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Optical lattice clock could change the definition of the second

optical clock
Tucked away in a vault in France is a weight made of platinum and iridium, diligently cared for by a team of highly trained specialists. Its sole purpose is to be, to sit and remain unchanging as the final authority on the meaning of the kilogram. The standard unit of mass in metric measurement, the standard kilogram is an artifact of great importance to many people. But extremely accurate measurements of mass ultimately only affect a small number of specialists, all of whom are researchers in a select array of fields. But time? Accurate measurement of time, standardized all around the world, is of use to everyone, every day.
The devices that sets that standard for time, in units of seconds, are already painstakingly precise. Atomic clocks, with an uncertainty of about 3 x 10-16 are even corrected for the minuscule relativistic effect of time dilation due to altitude. You’d think that would be the end of the issue, that we’d finally have a reliable enough definition of the second, but no! This week, a paper in Nature Communications put forth an alternative method of standardizing the second, one which reduces the variability between clocks, and has implications for increasingly precise experiments.
The current standard atomic clock uses the atomic vibrations of caesium essentially like a grandfather clock uses a pendulum. The period of those vibrations is slower and more reliable when the atoms are cooled, so modern versions use cool their caesium samples to near absolute zero, and probe that sample with a periodically pumped maser, or microwave laser. However, microwaves are relatively fat as radiation goes, and a tighter frequency laser — such as light in the visible spectrum — could produce more accurate results. Though the utility of optical lasers has been seen for some time, the technological difficulties with direct, reliable measuring of such frequencies has traditionally held them back from use in time-pieces.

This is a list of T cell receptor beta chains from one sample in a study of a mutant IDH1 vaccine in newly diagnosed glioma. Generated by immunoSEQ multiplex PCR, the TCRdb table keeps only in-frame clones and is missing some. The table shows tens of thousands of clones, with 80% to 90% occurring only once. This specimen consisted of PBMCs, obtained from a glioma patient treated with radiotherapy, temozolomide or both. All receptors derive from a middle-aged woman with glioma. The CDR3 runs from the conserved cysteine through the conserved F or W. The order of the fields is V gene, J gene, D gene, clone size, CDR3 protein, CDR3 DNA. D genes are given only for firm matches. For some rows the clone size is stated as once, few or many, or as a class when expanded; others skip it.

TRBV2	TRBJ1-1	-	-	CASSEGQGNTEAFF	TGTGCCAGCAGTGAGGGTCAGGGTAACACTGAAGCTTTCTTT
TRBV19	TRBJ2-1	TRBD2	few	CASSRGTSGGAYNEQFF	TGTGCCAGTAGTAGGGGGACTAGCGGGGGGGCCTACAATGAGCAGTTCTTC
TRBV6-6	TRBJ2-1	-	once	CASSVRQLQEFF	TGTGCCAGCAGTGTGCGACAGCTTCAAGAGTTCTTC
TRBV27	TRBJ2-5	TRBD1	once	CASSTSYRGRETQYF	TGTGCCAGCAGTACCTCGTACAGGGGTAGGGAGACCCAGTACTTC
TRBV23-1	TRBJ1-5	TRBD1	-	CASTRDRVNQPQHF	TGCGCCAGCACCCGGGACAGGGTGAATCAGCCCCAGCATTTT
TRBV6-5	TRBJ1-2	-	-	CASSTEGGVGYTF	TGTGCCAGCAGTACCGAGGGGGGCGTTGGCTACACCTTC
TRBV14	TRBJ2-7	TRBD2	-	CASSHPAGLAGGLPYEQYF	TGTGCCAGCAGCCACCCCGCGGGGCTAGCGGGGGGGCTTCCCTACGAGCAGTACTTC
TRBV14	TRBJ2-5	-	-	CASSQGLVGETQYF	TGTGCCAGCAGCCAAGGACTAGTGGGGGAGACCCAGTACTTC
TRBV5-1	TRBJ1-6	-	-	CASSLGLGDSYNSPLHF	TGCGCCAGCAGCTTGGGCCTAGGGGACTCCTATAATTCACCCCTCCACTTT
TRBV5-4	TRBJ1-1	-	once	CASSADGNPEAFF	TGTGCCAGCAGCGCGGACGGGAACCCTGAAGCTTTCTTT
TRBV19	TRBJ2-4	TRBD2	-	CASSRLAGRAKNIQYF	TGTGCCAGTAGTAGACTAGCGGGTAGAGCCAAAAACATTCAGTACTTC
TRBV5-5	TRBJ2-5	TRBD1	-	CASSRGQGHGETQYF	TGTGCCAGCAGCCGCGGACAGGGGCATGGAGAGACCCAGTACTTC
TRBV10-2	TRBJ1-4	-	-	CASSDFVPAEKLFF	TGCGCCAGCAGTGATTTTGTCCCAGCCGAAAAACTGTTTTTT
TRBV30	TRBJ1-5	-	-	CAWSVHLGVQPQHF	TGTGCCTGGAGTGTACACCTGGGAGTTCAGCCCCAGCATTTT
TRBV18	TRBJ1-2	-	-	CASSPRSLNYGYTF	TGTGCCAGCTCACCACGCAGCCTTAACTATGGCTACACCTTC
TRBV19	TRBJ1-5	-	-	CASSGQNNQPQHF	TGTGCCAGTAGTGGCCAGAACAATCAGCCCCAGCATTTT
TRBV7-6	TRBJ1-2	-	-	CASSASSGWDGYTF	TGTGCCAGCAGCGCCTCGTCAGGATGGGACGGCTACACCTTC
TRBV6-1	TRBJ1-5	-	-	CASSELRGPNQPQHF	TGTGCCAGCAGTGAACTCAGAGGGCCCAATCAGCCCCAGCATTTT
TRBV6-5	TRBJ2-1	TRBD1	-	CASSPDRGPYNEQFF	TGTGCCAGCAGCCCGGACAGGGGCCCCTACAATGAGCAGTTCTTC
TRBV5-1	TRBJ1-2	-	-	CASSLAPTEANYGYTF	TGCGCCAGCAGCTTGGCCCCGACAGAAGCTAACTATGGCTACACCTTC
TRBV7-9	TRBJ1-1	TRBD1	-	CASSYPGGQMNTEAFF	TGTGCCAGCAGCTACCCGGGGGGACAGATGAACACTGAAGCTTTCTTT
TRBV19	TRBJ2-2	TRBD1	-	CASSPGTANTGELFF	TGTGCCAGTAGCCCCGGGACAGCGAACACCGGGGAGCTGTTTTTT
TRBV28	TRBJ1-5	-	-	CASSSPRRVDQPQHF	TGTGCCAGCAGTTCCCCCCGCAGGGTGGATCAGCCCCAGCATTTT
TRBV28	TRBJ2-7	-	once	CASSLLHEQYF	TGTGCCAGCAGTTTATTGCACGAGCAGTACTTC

Whether across the solar system or within a city, keeping a standard for time is of paramount importance.
Whether across the solar system or within a city, a standard for time is of paramount importance.
In their paper, the researchers present evidence that their optical clocks, which use strontium samples rather than caesium, have created a standard almost three times more accurate as the traditional atomic clock.
Currently, our standards will move an average of one second out of whack every 100 million years. Theirs, they claim, can increase that number to one in every 300 million years. In addition, comparing two optical clocks to each other showed that their results are also very stable, not just keeping time over long periods but counting each individual second as having an extremely reliable duration.
Is that a meaningful change? Atomic clocks set the carrier frequency for many broadcasting stations, and their precision allowed global positioning satellites to distinguish between tiny differences in how long it takes for a signal to arrive. Still, as with anything that delves this deep into the land of precision, it’s mostly useful with respect to pure research; ultra-reliable time standards will become more and more necessary as we start firing beams of quantum particles through the Earth, and expecting to collect viable data at both ends.
Precision is necessary if we want to measure so-called “teleportation” of information. It’s especially important for coordinating with increasingly distant actors, be they satellites, rovers, or our first extra-terrestrial astronauts.
The importance of stability is demonstrated in an even more precise form of measurement, the ion clock, which uses individual ions rather than whole samples of its core material. This technology could be many times more accurate even than these optical lattice clocks, but since it uses such a finnicky internal standard, it’s much more difficult to standardize — and ultimately, time only matters if more than one person can agree on its value.
Nipun Tyagi. Powered by Blogger.